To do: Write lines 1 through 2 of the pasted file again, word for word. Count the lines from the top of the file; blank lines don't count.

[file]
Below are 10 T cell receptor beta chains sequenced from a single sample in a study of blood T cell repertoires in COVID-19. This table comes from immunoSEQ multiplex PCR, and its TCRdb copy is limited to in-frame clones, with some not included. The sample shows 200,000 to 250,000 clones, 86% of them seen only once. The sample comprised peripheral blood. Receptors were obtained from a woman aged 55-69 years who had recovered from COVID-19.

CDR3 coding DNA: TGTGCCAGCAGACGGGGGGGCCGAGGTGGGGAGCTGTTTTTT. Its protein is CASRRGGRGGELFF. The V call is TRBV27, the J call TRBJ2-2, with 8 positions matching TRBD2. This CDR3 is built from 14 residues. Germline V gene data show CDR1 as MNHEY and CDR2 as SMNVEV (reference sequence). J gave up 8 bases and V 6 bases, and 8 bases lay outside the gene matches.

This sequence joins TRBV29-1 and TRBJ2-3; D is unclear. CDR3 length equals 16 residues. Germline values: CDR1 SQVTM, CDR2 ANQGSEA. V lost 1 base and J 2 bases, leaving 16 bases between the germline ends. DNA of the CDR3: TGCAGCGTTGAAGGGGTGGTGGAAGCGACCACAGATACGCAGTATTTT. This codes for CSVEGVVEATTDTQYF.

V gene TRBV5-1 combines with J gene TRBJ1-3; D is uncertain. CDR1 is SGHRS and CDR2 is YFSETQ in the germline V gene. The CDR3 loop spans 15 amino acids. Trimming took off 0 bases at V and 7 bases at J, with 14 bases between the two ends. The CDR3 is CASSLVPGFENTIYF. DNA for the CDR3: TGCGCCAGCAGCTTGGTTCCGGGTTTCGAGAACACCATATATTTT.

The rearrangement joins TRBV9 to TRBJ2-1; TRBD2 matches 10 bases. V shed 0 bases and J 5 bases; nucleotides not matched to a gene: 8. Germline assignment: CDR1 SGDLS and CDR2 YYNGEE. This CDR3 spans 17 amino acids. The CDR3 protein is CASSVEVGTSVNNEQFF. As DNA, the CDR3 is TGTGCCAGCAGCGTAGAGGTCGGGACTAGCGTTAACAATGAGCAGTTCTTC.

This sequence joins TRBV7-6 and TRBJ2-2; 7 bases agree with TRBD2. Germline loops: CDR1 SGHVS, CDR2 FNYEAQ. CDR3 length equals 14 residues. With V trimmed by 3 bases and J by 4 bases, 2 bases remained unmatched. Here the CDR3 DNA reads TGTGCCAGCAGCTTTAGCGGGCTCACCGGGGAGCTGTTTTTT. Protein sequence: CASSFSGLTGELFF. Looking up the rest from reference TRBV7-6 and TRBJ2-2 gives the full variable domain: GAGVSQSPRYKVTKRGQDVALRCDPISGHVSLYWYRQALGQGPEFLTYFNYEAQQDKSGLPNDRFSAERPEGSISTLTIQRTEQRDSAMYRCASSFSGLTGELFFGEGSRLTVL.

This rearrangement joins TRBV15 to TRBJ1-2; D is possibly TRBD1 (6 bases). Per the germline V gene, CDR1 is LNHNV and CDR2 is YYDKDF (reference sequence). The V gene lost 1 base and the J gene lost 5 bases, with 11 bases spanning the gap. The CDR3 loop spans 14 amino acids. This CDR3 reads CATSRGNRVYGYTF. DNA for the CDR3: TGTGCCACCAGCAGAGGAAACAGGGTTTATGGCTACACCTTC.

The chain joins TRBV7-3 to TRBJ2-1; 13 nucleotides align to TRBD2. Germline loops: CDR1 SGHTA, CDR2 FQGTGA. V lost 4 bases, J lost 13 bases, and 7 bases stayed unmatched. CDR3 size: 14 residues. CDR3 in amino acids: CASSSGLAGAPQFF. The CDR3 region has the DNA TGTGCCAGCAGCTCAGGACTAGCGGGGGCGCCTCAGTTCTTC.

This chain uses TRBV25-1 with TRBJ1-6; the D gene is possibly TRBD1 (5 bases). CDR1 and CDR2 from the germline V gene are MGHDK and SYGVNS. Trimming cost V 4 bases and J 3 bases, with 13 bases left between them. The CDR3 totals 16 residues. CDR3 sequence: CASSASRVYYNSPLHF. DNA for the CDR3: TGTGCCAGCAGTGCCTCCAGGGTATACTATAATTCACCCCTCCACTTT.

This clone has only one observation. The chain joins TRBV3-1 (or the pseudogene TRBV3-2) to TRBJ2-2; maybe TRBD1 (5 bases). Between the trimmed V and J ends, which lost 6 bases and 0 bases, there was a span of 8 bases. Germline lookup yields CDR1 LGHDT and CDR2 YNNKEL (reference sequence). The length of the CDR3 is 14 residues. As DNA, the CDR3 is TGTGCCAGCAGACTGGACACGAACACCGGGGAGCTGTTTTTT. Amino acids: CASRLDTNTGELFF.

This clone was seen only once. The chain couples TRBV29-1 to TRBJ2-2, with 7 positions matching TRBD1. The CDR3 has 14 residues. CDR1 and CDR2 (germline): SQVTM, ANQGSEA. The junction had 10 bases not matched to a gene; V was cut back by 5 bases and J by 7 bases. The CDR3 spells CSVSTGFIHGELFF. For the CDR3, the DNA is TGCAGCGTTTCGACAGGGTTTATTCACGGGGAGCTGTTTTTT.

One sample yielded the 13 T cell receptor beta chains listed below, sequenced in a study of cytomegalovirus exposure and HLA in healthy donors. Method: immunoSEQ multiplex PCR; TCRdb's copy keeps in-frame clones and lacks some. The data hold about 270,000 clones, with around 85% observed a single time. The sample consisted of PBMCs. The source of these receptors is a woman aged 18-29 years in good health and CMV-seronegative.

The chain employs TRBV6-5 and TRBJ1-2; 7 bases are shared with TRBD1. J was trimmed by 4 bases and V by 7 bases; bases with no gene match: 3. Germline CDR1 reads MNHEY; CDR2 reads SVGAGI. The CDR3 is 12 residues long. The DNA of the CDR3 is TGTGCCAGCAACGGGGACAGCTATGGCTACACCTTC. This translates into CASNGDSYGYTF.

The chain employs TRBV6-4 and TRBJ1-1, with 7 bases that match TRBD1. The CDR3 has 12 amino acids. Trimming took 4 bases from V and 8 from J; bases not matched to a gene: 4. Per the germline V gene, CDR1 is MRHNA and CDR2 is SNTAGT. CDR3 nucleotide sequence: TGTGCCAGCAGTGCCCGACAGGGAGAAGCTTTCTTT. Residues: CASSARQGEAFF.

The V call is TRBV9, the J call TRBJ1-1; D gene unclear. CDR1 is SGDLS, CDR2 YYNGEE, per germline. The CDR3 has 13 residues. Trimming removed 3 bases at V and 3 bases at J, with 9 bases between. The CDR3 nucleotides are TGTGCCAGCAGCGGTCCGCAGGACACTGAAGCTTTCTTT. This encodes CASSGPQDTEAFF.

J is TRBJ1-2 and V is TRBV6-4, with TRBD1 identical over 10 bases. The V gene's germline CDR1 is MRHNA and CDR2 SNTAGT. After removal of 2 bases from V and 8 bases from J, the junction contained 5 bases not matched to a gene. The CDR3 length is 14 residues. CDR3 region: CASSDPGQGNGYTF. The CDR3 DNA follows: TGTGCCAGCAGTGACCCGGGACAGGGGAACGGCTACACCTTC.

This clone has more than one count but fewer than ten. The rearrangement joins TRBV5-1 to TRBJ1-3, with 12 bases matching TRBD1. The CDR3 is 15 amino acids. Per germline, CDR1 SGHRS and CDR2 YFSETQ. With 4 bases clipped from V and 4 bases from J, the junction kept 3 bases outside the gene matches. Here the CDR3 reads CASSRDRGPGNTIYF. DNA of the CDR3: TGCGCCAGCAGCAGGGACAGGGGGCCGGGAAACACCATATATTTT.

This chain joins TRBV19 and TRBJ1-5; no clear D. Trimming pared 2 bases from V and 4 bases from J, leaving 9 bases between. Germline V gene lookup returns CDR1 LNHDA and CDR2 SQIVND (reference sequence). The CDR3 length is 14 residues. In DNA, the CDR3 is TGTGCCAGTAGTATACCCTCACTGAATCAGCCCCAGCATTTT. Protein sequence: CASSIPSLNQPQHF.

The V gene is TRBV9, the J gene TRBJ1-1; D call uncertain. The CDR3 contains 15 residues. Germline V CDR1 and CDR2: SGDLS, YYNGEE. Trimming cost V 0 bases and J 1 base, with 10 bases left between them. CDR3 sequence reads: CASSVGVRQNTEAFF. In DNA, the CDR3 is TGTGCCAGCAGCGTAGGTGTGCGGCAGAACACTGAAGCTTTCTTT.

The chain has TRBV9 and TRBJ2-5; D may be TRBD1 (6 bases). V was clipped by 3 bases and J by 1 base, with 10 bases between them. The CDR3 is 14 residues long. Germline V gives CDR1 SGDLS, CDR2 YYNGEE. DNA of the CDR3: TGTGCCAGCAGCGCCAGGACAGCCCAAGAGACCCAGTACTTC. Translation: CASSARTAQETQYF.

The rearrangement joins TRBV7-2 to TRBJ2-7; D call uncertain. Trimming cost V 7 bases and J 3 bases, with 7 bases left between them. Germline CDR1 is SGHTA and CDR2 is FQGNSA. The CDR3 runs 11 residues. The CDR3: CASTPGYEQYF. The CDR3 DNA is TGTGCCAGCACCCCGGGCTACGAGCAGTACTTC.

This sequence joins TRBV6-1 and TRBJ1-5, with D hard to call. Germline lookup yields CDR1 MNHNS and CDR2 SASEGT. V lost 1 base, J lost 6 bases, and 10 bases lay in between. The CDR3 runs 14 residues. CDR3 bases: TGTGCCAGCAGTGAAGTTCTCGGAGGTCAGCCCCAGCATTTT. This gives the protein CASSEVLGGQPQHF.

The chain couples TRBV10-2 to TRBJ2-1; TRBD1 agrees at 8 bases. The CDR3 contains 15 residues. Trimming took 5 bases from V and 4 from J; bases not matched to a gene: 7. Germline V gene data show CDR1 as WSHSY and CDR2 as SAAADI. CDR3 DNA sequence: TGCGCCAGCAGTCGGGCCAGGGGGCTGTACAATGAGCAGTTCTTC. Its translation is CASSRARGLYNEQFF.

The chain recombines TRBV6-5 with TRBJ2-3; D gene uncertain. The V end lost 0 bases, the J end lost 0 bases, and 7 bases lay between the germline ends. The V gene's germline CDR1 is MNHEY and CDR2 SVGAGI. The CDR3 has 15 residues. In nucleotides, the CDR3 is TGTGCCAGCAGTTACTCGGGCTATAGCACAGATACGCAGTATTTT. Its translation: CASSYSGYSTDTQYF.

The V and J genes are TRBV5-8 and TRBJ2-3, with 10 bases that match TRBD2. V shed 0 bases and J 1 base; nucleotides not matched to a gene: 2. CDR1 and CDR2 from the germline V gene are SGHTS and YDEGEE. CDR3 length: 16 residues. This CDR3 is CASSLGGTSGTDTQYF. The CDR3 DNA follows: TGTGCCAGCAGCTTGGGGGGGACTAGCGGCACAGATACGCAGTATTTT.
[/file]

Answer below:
Below are 10 T cell receptor beta chains sequenced from a single sample in a study of blood T cell repertoires in COVID-19. This table comes from immunoSEQ multiplex PCR, and its TCRdb copy is limited to in-frame clones, with some not included. The sample shows 200,000 to 250,000 clones, 86% of them seen only once. The sample comprised peripheral blood. Receptors were obtained from a woman aged 55-69 years who had recovered from COVID-19.

CDR3 coding DNA: TGTGCCAGCAGACGGGGGGGCCGAGGTGGGGAGCTGTTTTTT. Its protein is CASRRGGRGGELFF. The V call is TRBV27, the J call TRBJ2-2, with 8 positions matching TRBD2. This CDR3 is built from 14 residues. Germline V gene data show CDR1 as MNHEY and CDR2 as SMNVEV (reference sequence). J gave up 8 bases and V 6 bases, and 8 bases lay outside the gene matches.